Jaternice Dinner

Jaternice Dinner

Apr 27, 2016

Over 200 guests enjoy the jaternice dinner.
Youth members help make the strudel.
Making the jaternice.
Adults and youth dance the Beseda.

The spicy, meaty smell of Czech sausage, known as Jaternice, filled the air of Tulelake Home Ec. Building at the Tulelake-Butte Valley Fairgrounds for the 56th Annual Jaternice Dinner over President’s Day weekend.

No. 222 of Malin, OR arranged to acquire 300 lbs. of meat from two pigs and purchased an additional 75 lbs. of pork shoulder. Other years, they purchased 300 lbs. of pork. Every year, they added 30 lbs. of tongue, 30 lbs. of heart, 30 lbs. of liver, and 15 lbs. of skin to the mix of the pork. In addition, spices were added to taste. Four gallons of peeled garlic and 11 gallons of bread crumbs were also needed. They grind all the meat separately, then mix altogether in a special-made mixture along with the spices. This usually makes around 1,000 rounds of jaternice.

The origins of traditional Czech jaternice can be traced to times when the majority of the population lived with no modern means of food preservation or processing. The jaternice dinner is an opportunity for younger generations to experience this cuisine for the first time. Or, in the case of young No. 222 members, they can get involved with the preparation firsthand in order to carry on this cultural heritage.

Served alongside the freshly-grilled sausage is sauerkraut. In some years, they have served a sweet Czech style, but this year, they made German-style sauerkraut and onions.

The meal isn't complete without apple strudel. The strudel is all hand made the day before the dinner. About 40 helpers came and helped peel and cut apples.

The dough for the strudels is made as they go. They have an old pizza machine they use to roll out the dough. Once the dough is rolled out, they paint the dough with a butter and shortening mix, and then pour on a measured amount of bread crumbs, apples, and cinnamon and sugar mix.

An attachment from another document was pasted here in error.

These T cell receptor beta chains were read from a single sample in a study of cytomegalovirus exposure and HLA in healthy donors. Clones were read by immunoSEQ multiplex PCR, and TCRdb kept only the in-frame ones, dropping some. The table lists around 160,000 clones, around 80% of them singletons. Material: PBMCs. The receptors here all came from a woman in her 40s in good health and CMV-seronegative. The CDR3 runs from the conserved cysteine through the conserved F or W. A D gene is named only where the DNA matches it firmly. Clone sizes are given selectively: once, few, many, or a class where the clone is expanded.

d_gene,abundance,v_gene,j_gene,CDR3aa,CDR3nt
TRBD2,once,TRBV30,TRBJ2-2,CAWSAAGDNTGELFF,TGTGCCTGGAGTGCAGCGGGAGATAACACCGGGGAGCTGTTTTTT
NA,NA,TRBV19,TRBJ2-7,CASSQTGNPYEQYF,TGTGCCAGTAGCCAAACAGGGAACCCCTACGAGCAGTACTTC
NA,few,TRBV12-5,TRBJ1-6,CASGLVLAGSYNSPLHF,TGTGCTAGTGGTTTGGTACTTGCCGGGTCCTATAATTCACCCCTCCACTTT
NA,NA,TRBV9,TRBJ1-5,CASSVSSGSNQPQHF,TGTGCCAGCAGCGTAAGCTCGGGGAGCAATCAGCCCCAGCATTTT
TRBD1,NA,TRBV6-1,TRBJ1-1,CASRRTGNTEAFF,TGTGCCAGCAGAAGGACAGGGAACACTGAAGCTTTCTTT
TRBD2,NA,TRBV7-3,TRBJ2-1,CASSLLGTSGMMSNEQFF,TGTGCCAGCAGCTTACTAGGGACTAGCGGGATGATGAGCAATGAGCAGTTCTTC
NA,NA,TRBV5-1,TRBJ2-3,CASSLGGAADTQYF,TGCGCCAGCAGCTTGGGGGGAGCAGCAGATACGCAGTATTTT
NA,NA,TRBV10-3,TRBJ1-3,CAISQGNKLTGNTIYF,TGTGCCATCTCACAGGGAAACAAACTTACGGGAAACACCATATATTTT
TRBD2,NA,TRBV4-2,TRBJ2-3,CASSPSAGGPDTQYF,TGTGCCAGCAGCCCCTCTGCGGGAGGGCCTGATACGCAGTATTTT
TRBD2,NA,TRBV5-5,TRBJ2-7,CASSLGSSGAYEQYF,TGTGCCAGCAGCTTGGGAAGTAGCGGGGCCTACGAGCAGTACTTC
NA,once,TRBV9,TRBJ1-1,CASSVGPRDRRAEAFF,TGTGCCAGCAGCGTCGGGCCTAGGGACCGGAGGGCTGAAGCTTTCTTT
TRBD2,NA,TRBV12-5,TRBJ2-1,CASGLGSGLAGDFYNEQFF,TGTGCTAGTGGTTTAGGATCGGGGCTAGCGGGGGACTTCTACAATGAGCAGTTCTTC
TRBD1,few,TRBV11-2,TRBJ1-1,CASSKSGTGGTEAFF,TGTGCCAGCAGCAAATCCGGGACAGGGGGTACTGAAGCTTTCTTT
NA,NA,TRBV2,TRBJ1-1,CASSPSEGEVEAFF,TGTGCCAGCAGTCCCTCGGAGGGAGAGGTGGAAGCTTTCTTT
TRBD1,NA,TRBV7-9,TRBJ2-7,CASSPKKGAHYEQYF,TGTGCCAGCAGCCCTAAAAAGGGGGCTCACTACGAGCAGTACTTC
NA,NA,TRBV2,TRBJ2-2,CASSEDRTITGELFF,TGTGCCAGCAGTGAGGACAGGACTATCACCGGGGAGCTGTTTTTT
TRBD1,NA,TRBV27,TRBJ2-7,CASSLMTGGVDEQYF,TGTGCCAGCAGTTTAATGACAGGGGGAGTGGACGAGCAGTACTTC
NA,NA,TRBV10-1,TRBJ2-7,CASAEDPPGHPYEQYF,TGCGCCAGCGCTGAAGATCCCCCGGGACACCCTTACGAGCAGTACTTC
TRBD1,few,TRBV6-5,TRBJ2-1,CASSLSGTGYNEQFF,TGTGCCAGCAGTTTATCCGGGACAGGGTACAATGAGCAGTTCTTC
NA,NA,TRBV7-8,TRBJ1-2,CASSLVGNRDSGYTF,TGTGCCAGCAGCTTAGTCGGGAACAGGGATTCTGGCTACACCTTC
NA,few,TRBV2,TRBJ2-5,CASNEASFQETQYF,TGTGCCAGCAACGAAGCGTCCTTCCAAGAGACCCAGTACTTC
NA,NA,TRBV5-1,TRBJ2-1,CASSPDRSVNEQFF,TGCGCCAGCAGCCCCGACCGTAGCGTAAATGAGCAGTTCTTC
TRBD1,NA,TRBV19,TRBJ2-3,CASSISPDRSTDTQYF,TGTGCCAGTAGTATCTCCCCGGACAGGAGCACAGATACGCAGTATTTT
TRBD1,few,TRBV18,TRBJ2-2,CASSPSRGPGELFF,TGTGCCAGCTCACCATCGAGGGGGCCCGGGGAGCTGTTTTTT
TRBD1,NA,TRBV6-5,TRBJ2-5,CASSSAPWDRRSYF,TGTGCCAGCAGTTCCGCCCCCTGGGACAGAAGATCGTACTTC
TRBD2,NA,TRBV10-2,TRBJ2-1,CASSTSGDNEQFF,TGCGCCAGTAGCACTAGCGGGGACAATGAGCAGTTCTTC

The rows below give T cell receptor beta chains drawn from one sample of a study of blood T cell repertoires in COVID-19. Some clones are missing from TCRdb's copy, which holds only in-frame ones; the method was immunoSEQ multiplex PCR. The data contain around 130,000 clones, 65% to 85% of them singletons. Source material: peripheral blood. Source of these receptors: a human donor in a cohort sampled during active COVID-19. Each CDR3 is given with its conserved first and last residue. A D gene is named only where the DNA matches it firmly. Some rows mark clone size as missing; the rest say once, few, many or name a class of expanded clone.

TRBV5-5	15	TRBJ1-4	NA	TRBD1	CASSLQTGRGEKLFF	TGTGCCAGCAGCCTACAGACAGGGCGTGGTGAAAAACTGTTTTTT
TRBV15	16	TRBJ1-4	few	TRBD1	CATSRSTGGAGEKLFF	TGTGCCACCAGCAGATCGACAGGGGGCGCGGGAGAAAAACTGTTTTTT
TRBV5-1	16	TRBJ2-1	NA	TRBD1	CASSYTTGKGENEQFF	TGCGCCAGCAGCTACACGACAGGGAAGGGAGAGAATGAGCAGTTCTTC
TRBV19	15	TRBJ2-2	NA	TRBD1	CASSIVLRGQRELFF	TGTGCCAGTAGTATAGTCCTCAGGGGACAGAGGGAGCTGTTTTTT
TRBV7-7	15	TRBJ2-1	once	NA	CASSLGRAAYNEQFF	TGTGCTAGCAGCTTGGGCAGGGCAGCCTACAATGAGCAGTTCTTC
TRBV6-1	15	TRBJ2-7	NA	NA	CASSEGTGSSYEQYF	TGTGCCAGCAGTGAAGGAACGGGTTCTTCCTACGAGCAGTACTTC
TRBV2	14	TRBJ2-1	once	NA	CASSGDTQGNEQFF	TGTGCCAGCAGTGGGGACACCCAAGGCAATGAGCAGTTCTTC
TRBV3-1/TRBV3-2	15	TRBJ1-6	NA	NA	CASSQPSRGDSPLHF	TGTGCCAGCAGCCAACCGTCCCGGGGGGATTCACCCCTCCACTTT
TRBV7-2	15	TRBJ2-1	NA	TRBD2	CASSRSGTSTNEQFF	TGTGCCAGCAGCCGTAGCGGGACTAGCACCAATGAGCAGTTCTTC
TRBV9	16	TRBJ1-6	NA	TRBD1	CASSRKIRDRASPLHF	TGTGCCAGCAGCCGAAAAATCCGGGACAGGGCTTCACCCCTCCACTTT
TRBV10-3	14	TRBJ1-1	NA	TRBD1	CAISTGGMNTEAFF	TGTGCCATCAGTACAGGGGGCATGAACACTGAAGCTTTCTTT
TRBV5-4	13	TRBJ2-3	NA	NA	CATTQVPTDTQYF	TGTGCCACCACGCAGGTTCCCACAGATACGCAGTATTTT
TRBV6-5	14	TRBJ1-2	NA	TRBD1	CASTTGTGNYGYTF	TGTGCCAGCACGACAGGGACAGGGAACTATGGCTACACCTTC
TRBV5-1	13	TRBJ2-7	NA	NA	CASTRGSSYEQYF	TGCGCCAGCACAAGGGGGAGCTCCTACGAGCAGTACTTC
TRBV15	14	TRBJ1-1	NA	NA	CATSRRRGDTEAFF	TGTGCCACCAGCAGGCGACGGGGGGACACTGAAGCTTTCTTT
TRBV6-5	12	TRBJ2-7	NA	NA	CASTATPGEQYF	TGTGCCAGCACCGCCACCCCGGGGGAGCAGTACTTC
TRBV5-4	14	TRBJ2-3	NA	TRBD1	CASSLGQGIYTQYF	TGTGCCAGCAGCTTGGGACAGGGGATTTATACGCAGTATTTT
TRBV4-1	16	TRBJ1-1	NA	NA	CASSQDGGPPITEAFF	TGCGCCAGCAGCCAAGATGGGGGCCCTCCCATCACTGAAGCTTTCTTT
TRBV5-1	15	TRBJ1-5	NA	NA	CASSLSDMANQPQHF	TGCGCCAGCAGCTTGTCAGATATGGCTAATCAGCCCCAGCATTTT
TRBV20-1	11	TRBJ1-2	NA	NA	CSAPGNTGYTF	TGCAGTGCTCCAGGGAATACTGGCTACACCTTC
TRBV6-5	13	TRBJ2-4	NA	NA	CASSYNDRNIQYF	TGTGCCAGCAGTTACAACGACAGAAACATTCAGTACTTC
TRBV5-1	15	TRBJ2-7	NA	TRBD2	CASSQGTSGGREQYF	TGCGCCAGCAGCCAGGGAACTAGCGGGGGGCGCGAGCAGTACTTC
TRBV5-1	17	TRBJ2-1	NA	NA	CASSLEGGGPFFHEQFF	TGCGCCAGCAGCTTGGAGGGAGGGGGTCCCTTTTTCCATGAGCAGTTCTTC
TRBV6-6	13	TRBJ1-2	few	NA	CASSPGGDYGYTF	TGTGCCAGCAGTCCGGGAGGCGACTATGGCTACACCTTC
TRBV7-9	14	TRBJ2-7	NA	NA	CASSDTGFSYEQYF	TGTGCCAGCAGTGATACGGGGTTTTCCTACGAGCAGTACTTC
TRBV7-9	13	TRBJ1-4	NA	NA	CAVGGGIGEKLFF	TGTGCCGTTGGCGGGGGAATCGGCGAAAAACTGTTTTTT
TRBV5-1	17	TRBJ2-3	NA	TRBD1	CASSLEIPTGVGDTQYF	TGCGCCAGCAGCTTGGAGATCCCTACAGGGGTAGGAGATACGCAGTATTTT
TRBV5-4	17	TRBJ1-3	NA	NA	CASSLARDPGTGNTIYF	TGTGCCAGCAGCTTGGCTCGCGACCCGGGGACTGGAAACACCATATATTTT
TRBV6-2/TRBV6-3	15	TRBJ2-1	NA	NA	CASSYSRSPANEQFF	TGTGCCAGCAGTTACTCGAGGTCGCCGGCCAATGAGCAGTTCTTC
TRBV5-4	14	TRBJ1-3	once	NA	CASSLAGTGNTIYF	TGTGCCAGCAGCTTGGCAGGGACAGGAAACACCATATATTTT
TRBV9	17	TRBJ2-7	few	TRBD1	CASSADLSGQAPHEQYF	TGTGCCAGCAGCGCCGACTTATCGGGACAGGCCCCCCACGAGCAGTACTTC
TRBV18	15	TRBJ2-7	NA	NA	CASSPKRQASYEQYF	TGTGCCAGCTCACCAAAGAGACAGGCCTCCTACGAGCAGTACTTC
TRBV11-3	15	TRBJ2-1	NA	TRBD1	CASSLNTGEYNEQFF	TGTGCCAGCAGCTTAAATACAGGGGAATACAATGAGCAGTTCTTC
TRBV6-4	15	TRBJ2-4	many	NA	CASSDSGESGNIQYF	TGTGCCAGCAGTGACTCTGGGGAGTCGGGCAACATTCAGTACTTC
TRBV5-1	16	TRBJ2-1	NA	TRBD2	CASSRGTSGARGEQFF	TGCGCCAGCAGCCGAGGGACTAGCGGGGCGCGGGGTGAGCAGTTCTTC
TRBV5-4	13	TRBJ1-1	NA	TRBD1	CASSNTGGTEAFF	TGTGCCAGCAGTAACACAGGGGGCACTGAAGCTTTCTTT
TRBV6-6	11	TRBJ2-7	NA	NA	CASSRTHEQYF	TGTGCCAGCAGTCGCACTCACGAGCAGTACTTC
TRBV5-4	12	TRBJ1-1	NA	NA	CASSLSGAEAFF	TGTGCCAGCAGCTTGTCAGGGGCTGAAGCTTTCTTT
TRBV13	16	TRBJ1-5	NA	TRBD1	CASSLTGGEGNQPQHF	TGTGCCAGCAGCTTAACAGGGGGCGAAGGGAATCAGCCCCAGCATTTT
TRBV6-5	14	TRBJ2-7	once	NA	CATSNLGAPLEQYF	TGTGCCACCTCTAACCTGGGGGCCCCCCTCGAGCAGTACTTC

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The jaternice is tied by hand.

Once all the ingredients are on the dough, the strudel is rolled, and the ends tucked under, they put it on a cookie sheet and baked. When serving, the strudel is cut and a little powdered sugar is sprinkled on top.

No. 222 Secretary Julia Unruh commented, "Lodge members really enjoy getting together as a group to visit with friends they only see once a year from other places. Everyone comes to help."

They made 200 strudels to serve at the dinner and then sold the leftovers of both jaternice and strudel afterward. The extra money raised helps with the lodge's yearly expenses and can be used to make local donations.

For many generations, the members of Krasna Budoucnost No. 222 have joined with the community to hold this event. Over 200 guests attended this year. Members and social members came from Lafayette, California, Medford, Portland, and Dallas, OR. Visitors came from as far as Nampa, ID and Elkview, WV as well.

In addition to the jaternice dinner, members of No. 222 danced the Czech Beseda and the Moravian dances during dinner. Dancers range from age 10 to 60.

Following the dances, guests were treated to the band Take Four.

Category: Czech Connection

Cindy Motsinger

Communications Coordinator

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